Outside, Welburn has dropped the roof line and thinned the windows considerably, while widening and lowering the car’s panther-like stance. The side-by-side effect is that of a younger, leaner, stronger, meaner offspring taking over the road.
It easily passes the head-turning test. Adult strangers ask if they can rub their hands over its undulating frame. Young boys point and shout “Bumblebee!” the name of the Camaro in the Transformers movie.
The LT model is available with a custom exterior which has 21-inch painted silver wheels and, if anything, a leaner, meaner look than its faster sibling. The look is not cheap: the loaded SS model costs $36,000 while the mag-wheeled LT rolls in at $38,500.
If the outside of all Camaro models live up to the hype, and the engine of the Camaro SS delivers the desired sports car thrill, the interior is that of a well appointed sport sedan. The Camaro’s two-tone leather motif is broken by use of the same color of exterior fiberglass coating around the inner doors and dash, bringing both consistency and excitement inside. At night, there are soft blue lights outline the trim.
The bucket seats are leather, and the front pair may be heated. There is some leg room in the rear, and the seats fold down to enlarge the already ample trunk. But while a teenager or small adult can fit in the rear seats, they are more for show than long distance or family use.
The dash is divided, with the speedometer and gas gauges behind the leather steering wheel, while the primary race-related gauges are found in the front of the center console. That’s slightly below the line of sight, but they are still easy to see while driving.
For noise, there is AM/FM and XM satellite radio as well as the CD player and USB port or auxiliary connection. They have also provided OnStar, GM’s satellite communications system which can provide both cell phone calls and turn-by-turn directions.
If there are drawbacks to the new Camaro, there are two: it is a gas guzzler, and the windows are small. The windows’ sight lines are problematic. The small windows on the sides and rear, coupled with and high wheel hips means there are large blind spots on either side of the car’s humped rear. One has to be extra cautious when backing up, especially in parking lots. In addition, unless you spring for a $900 sun roof, the car is a summer heat sink, requiring a lot more use of air conditioning than normal.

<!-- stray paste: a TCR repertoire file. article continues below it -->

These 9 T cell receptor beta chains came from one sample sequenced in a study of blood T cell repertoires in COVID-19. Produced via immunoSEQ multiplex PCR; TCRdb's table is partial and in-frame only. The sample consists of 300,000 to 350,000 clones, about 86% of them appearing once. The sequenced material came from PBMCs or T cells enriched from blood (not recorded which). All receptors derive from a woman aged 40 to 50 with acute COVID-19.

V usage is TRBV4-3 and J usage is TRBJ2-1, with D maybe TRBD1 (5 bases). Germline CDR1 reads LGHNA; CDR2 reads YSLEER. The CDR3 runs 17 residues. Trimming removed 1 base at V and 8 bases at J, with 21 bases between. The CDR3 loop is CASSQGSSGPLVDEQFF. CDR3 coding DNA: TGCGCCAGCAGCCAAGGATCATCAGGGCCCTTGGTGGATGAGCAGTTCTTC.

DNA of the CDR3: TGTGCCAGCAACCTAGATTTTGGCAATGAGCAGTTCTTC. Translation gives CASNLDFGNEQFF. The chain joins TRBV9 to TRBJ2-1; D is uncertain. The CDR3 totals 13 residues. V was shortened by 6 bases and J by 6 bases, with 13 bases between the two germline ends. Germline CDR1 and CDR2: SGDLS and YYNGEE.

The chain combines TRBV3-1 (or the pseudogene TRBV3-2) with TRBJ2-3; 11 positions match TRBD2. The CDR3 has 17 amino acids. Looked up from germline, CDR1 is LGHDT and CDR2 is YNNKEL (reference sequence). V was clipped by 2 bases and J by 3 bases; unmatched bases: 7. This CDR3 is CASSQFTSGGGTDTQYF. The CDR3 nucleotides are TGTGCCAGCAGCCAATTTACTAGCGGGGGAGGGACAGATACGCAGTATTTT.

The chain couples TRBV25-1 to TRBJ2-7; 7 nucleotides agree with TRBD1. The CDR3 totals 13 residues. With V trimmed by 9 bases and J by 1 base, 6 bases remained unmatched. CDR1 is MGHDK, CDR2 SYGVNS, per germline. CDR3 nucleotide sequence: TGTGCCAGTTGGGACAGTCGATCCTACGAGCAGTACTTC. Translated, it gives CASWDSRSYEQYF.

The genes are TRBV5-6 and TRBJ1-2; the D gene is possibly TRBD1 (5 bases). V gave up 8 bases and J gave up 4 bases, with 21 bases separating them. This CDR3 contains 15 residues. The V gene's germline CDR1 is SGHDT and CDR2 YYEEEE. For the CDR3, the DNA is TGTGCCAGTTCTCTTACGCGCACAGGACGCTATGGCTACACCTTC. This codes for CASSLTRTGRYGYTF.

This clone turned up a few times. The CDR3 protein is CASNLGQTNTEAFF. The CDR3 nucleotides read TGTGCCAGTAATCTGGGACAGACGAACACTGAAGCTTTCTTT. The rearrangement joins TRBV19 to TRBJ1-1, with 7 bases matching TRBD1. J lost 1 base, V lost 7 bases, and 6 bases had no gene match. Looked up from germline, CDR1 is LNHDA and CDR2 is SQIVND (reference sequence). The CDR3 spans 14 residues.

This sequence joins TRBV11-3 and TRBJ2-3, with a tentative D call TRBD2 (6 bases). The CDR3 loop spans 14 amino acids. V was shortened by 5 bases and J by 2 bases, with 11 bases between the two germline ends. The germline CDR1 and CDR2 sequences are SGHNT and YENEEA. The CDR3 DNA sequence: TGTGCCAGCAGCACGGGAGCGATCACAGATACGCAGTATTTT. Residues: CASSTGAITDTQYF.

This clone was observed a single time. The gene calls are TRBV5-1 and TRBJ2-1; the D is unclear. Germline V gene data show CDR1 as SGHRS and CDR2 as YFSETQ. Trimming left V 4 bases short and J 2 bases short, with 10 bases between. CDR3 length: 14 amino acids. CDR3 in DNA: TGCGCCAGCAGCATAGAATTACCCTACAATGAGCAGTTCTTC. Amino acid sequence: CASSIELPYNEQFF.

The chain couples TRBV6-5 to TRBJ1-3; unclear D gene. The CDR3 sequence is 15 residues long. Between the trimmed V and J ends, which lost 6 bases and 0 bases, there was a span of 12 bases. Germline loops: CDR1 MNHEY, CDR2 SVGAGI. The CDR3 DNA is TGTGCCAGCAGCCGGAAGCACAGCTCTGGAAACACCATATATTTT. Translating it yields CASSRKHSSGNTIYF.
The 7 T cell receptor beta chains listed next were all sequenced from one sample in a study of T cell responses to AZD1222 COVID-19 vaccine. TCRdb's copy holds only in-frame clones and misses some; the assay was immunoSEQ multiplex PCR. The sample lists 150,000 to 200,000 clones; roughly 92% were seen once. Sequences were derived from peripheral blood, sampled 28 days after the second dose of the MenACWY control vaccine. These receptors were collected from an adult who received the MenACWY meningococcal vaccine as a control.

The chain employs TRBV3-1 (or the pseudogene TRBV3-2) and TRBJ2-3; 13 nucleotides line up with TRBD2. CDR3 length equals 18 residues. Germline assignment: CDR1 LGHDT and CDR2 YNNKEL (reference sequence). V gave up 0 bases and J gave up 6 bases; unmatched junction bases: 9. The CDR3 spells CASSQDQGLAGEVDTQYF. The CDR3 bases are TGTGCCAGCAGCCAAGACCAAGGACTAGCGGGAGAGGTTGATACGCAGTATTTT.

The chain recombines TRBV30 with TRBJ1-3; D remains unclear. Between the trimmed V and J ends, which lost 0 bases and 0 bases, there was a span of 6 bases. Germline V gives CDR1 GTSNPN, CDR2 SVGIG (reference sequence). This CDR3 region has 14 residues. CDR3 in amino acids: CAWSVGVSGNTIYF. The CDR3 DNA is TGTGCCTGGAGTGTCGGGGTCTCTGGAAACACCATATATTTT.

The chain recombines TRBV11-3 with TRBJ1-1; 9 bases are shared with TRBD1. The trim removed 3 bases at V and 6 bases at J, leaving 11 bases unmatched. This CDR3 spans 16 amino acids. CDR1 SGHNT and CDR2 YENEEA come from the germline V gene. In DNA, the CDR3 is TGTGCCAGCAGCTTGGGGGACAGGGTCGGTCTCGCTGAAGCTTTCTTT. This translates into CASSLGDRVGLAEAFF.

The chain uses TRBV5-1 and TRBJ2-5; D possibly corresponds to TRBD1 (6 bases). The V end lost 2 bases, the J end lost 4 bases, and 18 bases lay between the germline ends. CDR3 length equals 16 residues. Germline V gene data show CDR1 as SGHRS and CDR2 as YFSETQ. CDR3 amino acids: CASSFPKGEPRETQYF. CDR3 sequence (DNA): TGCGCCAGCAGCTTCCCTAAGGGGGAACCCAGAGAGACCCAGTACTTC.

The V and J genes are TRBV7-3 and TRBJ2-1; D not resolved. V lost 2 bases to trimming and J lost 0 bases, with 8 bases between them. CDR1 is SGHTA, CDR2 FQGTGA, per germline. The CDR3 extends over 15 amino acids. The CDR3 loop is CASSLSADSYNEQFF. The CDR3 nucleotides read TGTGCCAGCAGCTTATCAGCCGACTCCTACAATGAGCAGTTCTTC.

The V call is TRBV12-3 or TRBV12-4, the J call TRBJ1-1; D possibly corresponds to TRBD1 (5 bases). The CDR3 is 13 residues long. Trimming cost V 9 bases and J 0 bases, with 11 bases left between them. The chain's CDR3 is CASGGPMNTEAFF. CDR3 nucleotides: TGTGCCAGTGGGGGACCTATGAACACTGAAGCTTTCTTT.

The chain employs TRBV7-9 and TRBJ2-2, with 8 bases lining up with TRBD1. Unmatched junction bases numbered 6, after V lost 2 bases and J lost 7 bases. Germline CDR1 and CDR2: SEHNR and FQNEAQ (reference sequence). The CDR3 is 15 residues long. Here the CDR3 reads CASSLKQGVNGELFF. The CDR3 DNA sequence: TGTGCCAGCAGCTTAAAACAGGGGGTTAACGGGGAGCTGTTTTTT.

But those are relatively minor.
For those old enough to remember the ‘60s, the Camaro is a fast moving blast from the past. For those of later generations, it’s a example of how GM can still build a great sports car.
2010 Chevrolet Camaro SS Coupe
EPA Mileage: 16 MPG City 25 MPG Highway
As Tested Mileage: 14.7 MPG Mixed
Top Speed 155 MPH
0 – 60 MPH 4.7 Seconds
¼ Mile 13.2 Seconds at 105 mph
6.2-Liter cast aluminum DOHC V-8 engine producing 426 horsepower and 420 pound/feet of torque; sequential fuel injection; 6-speed automatic transmission with electronic manual mode and paddle shifts; rear wheel drive; remote vehicle starter; performance suspension; 4-piston Brembo performance brakes; rear spoiler; 20-inch painted aluminum wheels; stability and traction control; Halogen headlamps and fog lamps; stainless steel dual exhausts; dual stage frontal and side impact airbags; dual exhausts with stainless steel tips.
Interior / Comfort:
AM/FM/ XM satellite radio; Boston Acoustics premium 9-speaker audio system; USB port; OnStar communications; Bluetooth cell phone connection; single disc CD player; leather wrapped, tilt & telescope steering wheel with fingertip audio, cruise, and phone controls; sport bucket leather seats; heated front seats; power adjusted driver’s seat; fold flat rear seat; door trim ambient lighting.
2010 Chevrolet Camaro 2LT Coupe
EPA Mileage 18 MPG City 29 MPG Highway
As Tested Mileage: 17.9 MPG Mixed
Performance / Safety:
Top Speed 135 MPH
0 – 60 MPH 6.1 Seconds
3.6-liter, cast aluminum, direct injection V-6 engine producing 304 horsepower and 273 pound/feet of torque; 6-speed automatic transmission with electronic manual mode with paddle shift; rear wheel drive; independent front and rear suspension; remote vehicle starter; 21-inch, silver polished wheels; rear spoiler; High Density headlamps; fog lamps.